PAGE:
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  • Q&A: What Three Arizona Mayors Have to Say About High School Graduation

    by LearnEd

    A shot of a smiling man

    Improving Education, More Graduations

    In today’s political environment, elected officials working together across party lines seems a rarity. But 10 Arizona mayors from all corners of the state and all political persuasions decided to buck the trend.

    They’re setting aside differing perspectives to improve their communities’ education systems.

    Working Together, More Success

    The Arizona Mayors Education Roundtable, established in 2013, was created with the  goal of increasing high school graduation rates. Ultimately, that makes an impact in the lives of young people and the overall good of the community.

    As these 10 mayors unite as one, they’re realizing they can make a far bigger change in their communities.

    Personal Views of Youth Today

    Three of those mayors sat down for a Q&A to share their thoughts on high school and the power of today’s youth. Each has his own story—each was once a kid with growing pains, educational struggles and personal challenges to overcome in order to get to where he is today.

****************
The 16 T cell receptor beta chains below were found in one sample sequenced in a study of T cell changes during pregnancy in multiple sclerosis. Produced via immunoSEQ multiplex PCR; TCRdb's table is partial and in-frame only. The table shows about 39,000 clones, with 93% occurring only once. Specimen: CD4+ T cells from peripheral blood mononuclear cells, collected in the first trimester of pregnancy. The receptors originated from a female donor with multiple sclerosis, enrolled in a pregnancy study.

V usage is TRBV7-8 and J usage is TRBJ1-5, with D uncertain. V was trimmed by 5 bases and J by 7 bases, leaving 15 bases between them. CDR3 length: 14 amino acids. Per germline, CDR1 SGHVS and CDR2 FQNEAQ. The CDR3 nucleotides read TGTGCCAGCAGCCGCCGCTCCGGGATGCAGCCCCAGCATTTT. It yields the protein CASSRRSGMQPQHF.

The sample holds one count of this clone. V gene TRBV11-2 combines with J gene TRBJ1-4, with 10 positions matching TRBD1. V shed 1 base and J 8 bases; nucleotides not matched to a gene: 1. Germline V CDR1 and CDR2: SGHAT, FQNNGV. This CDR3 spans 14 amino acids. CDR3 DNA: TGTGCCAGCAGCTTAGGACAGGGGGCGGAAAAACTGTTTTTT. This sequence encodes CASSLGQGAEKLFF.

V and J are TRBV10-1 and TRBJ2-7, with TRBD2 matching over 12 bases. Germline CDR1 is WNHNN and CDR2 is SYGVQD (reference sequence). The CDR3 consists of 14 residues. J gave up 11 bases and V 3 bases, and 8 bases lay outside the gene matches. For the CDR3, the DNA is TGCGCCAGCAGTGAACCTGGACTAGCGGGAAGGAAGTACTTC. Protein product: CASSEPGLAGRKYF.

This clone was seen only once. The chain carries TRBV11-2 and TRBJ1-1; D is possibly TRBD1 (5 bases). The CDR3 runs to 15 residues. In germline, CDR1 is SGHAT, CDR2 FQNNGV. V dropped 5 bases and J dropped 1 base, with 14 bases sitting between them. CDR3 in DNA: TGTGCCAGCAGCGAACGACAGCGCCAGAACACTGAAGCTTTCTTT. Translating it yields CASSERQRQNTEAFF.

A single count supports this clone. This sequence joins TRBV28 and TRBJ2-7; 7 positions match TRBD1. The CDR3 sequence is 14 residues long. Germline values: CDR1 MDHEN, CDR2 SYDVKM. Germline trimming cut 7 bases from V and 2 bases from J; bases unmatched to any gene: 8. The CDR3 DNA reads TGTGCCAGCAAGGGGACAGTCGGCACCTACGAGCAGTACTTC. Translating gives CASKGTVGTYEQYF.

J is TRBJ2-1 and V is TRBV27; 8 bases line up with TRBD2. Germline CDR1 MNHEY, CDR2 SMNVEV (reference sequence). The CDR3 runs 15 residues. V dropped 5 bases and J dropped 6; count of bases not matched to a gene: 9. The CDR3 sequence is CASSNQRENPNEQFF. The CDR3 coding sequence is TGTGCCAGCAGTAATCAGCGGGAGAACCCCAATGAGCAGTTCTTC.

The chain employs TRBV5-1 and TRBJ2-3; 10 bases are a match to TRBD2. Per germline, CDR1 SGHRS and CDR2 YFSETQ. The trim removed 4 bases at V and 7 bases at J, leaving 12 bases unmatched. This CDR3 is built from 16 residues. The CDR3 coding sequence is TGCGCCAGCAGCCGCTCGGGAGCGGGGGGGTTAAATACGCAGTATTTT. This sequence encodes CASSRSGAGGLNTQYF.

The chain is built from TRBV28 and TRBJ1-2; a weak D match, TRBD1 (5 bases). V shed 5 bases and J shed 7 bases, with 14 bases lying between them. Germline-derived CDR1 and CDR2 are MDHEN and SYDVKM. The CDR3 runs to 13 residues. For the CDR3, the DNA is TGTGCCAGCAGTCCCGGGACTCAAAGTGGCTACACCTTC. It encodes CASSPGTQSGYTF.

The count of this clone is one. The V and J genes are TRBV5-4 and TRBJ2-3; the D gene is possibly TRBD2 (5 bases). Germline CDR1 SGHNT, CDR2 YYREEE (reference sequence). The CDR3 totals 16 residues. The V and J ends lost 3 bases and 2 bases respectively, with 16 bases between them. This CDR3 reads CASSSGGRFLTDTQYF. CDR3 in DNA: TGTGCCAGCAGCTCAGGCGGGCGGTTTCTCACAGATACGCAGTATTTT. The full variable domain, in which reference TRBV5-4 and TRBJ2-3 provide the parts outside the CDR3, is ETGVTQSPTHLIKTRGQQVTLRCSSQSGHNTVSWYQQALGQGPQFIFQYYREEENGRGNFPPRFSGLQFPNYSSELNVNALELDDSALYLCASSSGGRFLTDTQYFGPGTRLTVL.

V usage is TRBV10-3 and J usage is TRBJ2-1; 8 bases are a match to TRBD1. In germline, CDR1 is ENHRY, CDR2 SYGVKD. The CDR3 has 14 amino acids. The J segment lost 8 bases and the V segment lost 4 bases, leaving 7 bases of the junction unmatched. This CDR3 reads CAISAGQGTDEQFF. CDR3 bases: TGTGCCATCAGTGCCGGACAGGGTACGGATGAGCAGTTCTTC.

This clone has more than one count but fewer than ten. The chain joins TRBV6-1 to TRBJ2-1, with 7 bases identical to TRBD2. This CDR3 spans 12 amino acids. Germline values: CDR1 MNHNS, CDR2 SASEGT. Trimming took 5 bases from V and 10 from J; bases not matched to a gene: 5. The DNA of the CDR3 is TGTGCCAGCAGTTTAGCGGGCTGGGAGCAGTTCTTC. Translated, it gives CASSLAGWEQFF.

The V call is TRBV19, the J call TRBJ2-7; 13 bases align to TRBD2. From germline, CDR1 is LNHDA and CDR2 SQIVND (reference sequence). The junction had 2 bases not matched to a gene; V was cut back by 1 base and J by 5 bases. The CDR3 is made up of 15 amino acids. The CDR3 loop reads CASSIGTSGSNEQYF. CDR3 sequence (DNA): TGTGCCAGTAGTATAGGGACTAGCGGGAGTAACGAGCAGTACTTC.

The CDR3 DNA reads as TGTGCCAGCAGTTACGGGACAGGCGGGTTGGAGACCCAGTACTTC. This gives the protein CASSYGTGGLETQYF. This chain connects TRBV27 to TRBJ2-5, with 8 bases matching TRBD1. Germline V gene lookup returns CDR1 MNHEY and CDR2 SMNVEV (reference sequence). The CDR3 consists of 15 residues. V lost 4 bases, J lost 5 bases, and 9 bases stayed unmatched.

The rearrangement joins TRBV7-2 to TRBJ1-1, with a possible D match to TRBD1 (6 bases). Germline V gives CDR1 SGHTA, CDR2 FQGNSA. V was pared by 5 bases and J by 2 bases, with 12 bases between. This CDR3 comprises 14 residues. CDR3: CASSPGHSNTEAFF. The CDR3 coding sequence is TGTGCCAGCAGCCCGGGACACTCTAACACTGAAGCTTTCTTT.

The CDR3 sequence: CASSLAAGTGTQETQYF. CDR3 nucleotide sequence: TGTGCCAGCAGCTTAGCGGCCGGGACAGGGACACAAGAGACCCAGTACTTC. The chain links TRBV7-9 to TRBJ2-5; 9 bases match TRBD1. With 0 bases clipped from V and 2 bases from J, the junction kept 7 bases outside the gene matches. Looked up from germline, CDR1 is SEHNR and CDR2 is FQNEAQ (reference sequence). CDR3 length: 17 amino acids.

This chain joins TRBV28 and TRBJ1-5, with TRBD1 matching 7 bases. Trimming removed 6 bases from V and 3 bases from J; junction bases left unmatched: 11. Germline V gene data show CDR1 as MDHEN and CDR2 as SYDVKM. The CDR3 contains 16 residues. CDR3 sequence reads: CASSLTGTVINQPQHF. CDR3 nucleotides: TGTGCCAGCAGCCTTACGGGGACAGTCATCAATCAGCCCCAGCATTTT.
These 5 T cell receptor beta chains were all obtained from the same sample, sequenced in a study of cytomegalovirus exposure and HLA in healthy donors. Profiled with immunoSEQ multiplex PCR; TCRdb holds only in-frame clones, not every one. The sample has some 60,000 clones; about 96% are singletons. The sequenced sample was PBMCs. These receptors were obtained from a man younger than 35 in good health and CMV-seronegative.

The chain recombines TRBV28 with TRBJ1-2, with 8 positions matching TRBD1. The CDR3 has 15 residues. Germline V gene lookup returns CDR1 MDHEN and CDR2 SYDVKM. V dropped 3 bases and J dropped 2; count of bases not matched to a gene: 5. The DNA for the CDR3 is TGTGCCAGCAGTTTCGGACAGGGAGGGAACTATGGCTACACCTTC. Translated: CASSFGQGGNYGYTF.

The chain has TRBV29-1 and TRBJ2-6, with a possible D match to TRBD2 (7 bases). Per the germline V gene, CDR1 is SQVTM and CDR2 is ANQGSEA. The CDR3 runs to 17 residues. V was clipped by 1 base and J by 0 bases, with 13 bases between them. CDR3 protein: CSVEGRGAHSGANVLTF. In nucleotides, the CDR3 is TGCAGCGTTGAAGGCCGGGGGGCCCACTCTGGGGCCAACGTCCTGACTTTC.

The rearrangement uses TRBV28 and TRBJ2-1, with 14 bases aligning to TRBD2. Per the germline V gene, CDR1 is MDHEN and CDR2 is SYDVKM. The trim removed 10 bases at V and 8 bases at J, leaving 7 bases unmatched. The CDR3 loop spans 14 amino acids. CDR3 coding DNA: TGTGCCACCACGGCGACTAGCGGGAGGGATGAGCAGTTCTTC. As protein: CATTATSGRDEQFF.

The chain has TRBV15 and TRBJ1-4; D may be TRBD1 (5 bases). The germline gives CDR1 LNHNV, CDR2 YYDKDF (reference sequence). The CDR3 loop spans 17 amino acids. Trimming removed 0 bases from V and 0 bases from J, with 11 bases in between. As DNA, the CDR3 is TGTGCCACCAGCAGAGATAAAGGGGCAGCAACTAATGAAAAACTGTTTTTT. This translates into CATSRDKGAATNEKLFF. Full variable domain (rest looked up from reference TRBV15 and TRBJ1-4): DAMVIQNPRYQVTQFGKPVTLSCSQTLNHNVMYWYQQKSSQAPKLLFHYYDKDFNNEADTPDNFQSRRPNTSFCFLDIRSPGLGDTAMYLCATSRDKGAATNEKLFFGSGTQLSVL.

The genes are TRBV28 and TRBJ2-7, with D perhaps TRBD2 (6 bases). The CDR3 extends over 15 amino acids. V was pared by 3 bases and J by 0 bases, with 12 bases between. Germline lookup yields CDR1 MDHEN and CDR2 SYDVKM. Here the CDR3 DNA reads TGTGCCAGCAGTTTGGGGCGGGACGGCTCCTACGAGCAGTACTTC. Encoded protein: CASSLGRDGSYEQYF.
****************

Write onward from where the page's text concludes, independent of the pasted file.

Meet Mayor Jonathan Rothschild, (D), Tucson, Arizona

    Mayor Rothschild is the founder and creator of the Arizona Mayors Education Roundtable.

    A native of Tucson, Rothschild remembers being involved in a high school initiative called “Model Legislature.” During that program, he and a his fellow classmates not only learned how their government was structured, but they were also allowed to actively participate in their state’s legislative process.

    While he feels it was a time for his "inner nerd” to shine, there’s no question this experience paid off in his career path.

    Today, he is helping lead a successful program called Steps to Success. Rothschild, local celebrities and educational professionals knock on doors in the Tucson community and talk to kids who didn’t finish school.

    Their hope is that they can re-engage these kids to get them interested in returning to school and graduate.

    Steps to Success has seen overwhelming success by getting more than 300 kids back in school.

    Rothschild

    Meet Mayor Greg Stanton, (D), Phoenix, Arizona